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Cat Body Condition Score: Is Your Cat Underweight Or Overweight?
Need help figuring out if your cat is too skinny, a bit overweight, or just right? Using the Cat Body Condition Score, you can check on your cat's physical shape and find out if it might be time to make adjustments to their diet or lifestyle.
If you’re a weight-conscious person, you’re probably familiar with BMI. As in, the Body Mass Index, a tool used to identify ideal weight. Likewise, cat parents can use it to check on their feline friends’ weight and body condition. One way you can do this is by using a BMI calculator for cats. In addition to that, it’s always a good idea to double check by figuring out your cat’s Body Condition Score. What’s that, you ask? Cat Body Condition Score is a way to tell if your cat’s weight falls within a normal or healthy range, or if they might be underweight or overweight. Using this information, you can discuss things like how much your cat should eat in a day, or how to help an overweight cat lose weight. You may also want to start tracking your cat’s physical activity.
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Table of contents
What is Cat Body Condition Score and how does it work?
Cat Body Condition Score (BCS) is a tool you can use to determine your cat’s body fat levels body fat levels, and see if they’re too thin, too fat, or at a healthy cat weight. It’s often used for other animals too, such as dogs or cows.
Have a dog? Check our guide on Dog Body Condition Score.
As the name suggests, BCS for cats rates a cat’s physical condition using a scale from 1 to 9. On this scale, a BCS of 1 means a cat is malnourished or emaciated (in other words, dangerously underweight) while a score of 9 indicates cat obesity.
Checking your cat’s body condition score involves using your eyes to observe your cat’s body shape, as well as feeling their rib cage gently with your hands.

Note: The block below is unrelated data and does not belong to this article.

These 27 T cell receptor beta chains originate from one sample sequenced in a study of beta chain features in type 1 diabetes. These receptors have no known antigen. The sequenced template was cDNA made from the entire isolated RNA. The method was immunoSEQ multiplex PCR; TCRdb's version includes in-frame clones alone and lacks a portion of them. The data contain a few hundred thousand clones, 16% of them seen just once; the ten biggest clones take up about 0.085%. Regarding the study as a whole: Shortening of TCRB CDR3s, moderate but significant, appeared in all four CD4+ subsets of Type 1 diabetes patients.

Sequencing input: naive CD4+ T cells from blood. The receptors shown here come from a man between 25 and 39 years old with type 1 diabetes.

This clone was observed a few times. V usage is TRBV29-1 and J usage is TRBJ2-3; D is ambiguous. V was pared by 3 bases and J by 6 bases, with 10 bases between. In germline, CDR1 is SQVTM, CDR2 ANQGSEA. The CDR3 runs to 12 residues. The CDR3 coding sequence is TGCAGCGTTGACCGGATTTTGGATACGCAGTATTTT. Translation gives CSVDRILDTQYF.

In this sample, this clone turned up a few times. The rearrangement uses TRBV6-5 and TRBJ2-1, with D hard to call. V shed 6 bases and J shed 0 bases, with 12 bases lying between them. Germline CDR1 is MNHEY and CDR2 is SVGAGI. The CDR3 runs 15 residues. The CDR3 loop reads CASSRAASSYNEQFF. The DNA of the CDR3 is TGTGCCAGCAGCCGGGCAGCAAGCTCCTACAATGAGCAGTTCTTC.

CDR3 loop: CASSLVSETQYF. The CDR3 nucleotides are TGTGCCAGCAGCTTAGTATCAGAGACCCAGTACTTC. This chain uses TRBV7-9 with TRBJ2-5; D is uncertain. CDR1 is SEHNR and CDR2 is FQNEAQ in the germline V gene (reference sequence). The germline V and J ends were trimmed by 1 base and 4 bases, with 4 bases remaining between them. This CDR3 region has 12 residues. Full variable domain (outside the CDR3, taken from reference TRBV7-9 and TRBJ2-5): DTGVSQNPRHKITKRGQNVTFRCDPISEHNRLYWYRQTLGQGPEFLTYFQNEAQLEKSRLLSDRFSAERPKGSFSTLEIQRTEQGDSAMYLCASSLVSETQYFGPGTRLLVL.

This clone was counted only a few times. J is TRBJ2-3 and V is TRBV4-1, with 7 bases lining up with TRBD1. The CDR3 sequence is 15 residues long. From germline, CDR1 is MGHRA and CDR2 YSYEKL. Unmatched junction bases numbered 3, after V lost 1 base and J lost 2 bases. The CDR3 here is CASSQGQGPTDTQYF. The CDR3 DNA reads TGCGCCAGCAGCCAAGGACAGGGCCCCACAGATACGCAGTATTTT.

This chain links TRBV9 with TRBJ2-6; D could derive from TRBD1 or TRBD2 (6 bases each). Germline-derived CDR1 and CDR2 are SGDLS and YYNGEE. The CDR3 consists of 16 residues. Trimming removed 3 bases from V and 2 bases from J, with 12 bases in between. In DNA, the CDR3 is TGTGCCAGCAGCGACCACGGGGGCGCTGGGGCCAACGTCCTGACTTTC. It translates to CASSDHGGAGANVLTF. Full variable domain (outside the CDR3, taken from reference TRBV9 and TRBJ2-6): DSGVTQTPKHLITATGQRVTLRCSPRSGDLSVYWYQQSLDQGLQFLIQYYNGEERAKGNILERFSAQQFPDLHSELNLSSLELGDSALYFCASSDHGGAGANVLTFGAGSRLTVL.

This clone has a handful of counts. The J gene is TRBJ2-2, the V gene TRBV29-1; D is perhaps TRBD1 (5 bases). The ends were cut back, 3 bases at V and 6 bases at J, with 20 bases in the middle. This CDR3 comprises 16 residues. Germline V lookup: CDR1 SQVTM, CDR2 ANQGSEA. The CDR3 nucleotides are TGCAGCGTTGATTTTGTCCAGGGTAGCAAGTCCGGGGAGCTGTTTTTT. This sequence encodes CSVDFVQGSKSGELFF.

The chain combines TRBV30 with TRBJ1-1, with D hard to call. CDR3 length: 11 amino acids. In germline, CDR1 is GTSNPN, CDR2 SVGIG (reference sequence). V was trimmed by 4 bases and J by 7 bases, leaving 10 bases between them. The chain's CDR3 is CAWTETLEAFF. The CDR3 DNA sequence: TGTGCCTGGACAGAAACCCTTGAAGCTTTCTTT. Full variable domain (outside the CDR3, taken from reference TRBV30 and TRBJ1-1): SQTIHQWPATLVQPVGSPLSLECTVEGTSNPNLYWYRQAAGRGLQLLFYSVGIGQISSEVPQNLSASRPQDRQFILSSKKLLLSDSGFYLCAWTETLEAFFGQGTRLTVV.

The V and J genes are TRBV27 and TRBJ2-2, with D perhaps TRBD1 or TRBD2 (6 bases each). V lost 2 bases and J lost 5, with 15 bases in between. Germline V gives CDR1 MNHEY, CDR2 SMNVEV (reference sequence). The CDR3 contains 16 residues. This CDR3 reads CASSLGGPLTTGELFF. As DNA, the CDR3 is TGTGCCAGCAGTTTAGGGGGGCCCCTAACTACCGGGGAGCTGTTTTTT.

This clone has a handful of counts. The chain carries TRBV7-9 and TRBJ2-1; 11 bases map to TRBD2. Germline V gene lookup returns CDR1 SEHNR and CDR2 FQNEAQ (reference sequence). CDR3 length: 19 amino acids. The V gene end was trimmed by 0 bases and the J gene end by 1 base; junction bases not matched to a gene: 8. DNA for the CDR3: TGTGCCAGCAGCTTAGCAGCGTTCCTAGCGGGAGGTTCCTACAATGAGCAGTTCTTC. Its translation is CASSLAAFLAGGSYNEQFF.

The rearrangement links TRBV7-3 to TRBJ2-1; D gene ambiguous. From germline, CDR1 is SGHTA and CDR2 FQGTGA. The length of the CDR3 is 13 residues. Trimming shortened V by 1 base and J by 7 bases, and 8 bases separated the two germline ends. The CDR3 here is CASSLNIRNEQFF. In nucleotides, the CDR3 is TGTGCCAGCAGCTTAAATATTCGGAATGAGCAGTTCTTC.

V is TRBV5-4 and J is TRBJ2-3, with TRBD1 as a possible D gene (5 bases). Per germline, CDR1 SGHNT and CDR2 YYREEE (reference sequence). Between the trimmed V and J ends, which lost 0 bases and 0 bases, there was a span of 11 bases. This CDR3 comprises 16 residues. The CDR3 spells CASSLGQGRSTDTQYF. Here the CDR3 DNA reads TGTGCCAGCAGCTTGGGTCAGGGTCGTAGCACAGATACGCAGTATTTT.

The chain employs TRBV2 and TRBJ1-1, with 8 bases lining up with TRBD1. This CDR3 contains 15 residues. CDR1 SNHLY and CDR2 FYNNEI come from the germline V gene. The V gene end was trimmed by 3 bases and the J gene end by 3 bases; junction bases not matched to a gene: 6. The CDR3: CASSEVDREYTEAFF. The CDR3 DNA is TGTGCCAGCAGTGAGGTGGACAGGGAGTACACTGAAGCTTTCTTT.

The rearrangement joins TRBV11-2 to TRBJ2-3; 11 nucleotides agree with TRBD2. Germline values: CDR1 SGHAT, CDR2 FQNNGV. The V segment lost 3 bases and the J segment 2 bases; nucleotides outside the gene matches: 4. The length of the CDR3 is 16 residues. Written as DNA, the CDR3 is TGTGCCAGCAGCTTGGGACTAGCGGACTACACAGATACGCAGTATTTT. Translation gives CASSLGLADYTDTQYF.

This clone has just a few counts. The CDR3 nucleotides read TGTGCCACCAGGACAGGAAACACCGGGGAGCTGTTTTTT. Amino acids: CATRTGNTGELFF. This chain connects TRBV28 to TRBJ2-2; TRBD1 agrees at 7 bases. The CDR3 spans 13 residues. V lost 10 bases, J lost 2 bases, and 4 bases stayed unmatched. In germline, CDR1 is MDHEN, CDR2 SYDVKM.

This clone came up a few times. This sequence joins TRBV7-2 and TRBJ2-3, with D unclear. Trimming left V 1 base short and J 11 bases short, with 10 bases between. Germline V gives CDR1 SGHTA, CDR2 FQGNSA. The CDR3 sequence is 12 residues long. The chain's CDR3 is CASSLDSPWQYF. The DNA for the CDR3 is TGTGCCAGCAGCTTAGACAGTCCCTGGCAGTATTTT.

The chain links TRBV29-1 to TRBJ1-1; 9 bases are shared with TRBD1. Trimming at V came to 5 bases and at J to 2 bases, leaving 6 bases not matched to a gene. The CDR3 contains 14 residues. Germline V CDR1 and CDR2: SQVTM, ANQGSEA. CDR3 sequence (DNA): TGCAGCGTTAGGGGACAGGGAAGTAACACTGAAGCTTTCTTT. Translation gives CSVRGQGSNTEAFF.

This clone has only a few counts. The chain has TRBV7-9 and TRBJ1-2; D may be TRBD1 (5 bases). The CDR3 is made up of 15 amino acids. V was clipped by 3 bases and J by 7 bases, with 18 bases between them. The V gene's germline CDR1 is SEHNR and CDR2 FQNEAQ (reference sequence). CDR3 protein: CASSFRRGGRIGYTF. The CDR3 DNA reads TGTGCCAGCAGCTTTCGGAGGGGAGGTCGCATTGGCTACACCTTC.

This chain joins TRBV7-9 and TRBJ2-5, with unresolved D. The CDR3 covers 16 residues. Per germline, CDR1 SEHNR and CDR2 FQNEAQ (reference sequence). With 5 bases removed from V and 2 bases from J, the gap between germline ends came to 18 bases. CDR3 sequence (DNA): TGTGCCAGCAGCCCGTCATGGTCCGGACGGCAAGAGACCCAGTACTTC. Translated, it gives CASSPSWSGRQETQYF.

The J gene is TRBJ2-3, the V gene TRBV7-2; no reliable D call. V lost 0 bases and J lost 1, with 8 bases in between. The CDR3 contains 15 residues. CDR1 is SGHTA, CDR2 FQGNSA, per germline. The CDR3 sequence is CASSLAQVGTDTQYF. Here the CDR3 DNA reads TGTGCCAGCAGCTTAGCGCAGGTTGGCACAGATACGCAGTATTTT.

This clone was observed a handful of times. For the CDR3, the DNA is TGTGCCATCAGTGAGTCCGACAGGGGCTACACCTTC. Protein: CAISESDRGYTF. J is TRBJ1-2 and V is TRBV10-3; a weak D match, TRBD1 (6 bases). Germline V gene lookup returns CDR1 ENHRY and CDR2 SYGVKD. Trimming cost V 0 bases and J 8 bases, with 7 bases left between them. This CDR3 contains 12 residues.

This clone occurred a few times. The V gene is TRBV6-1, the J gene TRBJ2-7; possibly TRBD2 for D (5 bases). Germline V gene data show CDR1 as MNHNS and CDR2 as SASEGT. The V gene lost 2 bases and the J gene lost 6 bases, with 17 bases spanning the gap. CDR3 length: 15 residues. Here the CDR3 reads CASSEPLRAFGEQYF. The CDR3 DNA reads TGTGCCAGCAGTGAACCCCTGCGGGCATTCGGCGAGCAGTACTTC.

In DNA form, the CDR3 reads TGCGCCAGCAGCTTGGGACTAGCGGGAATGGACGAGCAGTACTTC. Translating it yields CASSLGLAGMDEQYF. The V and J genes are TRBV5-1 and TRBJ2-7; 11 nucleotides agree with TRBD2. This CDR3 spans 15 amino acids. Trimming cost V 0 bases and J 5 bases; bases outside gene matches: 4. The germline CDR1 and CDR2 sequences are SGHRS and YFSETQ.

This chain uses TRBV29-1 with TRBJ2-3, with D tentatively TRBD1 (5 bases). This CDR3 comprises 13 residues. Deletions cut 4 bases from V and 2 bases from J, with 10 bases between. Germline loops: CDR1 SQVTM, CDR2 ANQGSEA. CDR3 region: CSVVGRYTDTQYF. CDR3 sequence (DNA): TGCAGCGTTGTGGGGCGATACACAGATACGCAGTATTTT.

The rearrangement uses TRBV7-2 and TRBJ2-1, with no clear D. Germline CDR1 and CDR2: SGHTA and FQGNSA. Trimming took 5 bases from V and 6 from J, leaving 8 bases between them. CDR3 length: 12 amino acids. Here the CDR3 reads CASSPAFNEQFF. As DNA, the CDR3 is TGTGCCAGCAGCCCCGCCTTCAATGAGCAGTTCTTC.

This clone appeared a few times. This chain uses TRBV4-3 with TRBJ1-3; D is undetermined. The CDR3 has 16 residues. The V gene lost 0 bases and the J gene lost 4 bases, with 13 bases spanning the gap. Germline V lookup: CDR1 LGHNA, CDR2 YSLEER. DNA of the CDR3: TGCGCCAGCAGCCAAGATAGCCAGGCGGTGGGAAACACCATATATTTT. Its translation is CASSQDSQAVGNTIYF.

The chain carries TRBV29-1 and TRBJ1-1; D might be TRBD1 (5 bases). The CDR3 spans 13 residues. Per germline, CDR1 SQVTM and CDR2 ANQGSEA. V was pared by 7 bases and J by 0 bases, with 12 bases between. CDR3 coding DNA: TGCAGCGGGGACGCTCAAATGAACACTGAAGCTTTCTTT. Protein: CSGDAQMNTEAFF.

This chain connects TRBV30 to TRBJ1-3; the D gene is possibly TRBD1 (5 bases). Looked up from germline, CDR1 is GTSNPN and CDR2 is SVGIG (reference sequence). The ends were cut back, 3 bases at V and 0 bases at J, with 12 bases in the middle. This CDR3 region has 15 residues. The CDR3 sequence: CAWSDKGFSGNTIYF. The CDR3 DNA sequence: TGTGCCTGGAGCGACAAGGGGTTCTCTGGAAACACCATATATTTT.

- Run both hands – palms down – across your cat’s rib cage.
- Take a look at your cat from the side and above.
- Compare what you notice about your cat’s physical condition with the Body Condition Score chart for cats below.
Keep in mind that a body condition score of 4.5-5 is considered a healthy range for feline friends.
Just a note: What you see above is a shortened version of the Body Condition Score chart for cats, based on a similar chart from the World Small Animal Veterinary Association. You can read more about each rating and what it means for your cat below. For the scores left out of the chart (2, 4, 6 and 8), imagine them as a mixture of the scores above and below. For example, a cat with a body condition score of 4 will look similar to a cat with a score of 3 or 5.
Understanding your cat’s Body Condition Score
Determined your cat’s body condition score using the chart above? Great. If not, do so first before reading on. Then, see what your cat’s Body Condition Score means for you and for them.
A score of 1-2 indicates a cat is severely underweight and malnourished. You can clearly see the cat’s ribs and backbone from a distance. There is little to no body fat.
This often happen to cats who don’t have anyone caring for them, but can also affect cats who don’t eat enough food or don’t eat the right kind of food.
A cat with a Body Condition Score of 1 is in bad shape and may need medical intervention, so seek a vet’s help as soon as possible.
Warning: Cats that have not eaten for 48 hours or more can develop a liver disease called as hepatic lipidosis, which is life-threatening.2
With a score of around 3, a cat is considered underweight. Ribs and backbone may be visible, and you can easily feel their ribs with your hands. There is only minimal fat covering. The cat has an obvious waist, and very minimal belly fat.
Some senior cats may take on a more “boney” look, as they often eat and move less than younger cats. They may also be facing health issues that impact their appetite and energy level.